Simplifying the UX of Your Sales-Driven Website to Increase Conversions
You have a good product/service and you have just launched your sales-driven website. You were ready to get a lot of sales going but for some reason things didn’t go as well as you imagined. Since your product is certainly not the problem, you may need to check your design to make sure that your clients are getting a nice experience in your site, otherwise they won’t convert, they won’t make the purchase your are expecting them to do.
If you have a sales-driven website, your customer should be your number one priority. And making sure that the customer understands your website and can easily make a purchase is definitely your number one goal. From doing A/B testing to analyzing heat maps to redesigning your page, there are a lot of things you can do to increase your conversions. Today we will show you some tips on how you can simplify the UX of your page to improve your conversion rate.
The old motto “If you build it, they will come.” may have worked in the movie Field of Dreams but in the real world, only building something and waiting for “them” to come won’t take you far. You will have to make that you deliver your best to attract and keep customers.
Image via Shutterstock
Back to Basics
Keep in mind that user experience involves your user’s perception of your site, it involves their emotions, attitudes, reactions and behavior while browsing your page. So, from getting to your website through a certain landing page, to reading your content; from navigating the site to finally purchasing something (in a sales-driven site), everything counts as user experience.
Don’t overlook any of these things. It doesn’t matter if you have a great check out page if your landing page is not good, or your website’s navigation is confusing. Same thing if you have a killer landing page but your checkout process is confusing. Make sure to deliver a good experience throughout the process so you don’t loose conversions along the way.
Simplifying your UX is always a great way to improve conversions, this is why we have a few comments on how you can do that. Remember to show on your website only elements that are really important for the process. Toss everything else, even the eye candy details you think will get your user’s attention – a lot of times these things are just distracting them.
Leave complexity to puzzles and make sure that your navigation is simple, intuitive and has a good structure. Remember that your menu has to be clear for your user, not you. Don’t assume they think as you do. Keep everything simple and avoid offering multiple choices. The less your customer needs to think the better. Your goal is to make your customer click that “buy” button, so avoid distractions and keep things as simple as you can. You want to present your product/service in a way that will convert into a sale.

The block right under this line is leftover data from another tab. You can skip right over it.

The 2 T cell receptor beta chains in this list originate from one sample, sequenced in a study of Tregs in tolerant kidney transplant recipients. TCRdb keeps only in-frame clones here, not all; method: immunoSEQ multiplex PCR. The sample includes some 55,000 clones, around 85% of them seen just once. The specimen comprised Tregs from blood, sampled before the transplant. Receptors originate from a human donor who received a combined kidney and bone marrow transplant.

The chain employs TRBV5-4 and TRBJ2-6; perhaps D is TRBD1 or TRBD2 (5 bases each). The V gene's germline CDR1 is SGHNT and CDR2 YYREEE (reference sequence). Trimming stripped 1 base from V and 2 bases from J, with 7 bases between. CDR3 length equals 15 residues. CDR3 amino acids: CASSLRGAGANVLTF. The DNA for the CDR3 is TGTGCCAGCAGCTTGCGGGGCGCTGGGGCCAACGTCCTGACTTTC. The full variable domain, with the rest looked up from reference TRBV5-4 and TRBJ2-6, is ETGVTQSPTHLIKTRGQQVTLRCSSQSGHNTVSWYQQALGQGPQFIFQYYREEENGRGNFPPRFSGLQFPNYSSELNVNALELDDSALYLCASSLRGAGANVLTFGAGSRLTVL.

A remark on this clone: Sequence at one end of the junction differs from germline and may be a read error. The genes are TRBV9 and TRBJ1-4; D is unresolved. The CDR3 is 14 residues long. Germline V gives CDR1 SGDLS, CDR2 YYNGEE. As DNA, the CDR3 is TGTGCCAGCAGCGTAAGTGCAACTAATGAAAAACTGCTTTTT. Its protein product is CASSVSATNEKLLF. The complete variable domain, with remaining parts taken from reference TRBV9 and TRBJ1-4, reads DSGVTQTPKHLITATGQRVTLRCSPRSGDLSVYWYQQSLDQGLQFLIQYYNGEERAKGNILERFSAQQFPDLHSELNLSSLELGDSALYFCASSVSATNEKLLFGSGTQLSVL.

Here are a few examples of sales-driven pages that are easy to navigate.
I believe Tinkering Monkey is a good example of simplified navigation. Their main menu is pretty straightforward, their products are showcased in a beautiful way, the information about the products is easily understandable and the checkout process is 3 clicks (and some billing/shipping info) away.
Print Studio Shop
Same thing happens with Print Studio Shop. Navigation is clear, products are displayed beautifully and you can easily identify the “add to cart” option and the “proceed to checkout” one.
CycleLux is also a good example. From the homepage you pick your item; go to the product’s page; add to your cart; click on your basket and checkout. Here the good thing is that you can check out with PayPal, which minimizes a lot of the data imputing.
Reminder: Keep in mind that you don’t exactly need a single page site to deliver simplified UX, you just need to make sure that each step of the navigation is easily understandable.
Gridbooks also offers a great experience. The website is beautiful and clean, menu is pretty straightforward. From the home page you choose the product you want to buy. At the product’s page you just add it to you cart.
After that is check out time!
They also offer the “checkout with PayPal” option, which I love!
At Gridbooks we got out product with 6 clicks and pleasant experience, and this is exactly what customers want.
Some bullet points
Try to focus on these bullet points when thinking about simplifying the UX of your page:
- Make a good first impression
- Present few choices
- Limit distractions
- Create a layout that matches the user’s needs
- Make things efficient for your user
- Keep it simple
Keep in Mind
Keep in mind that more and more people are using mobile devices to do everything from checking emails to purchasing things. So make sure your website is “mobile ready” and that the experience is also good for your mobile users.
Here are some links and further reading about UX that you may find interesting.
Two books that can help you on better understanding the whole simple UX concept.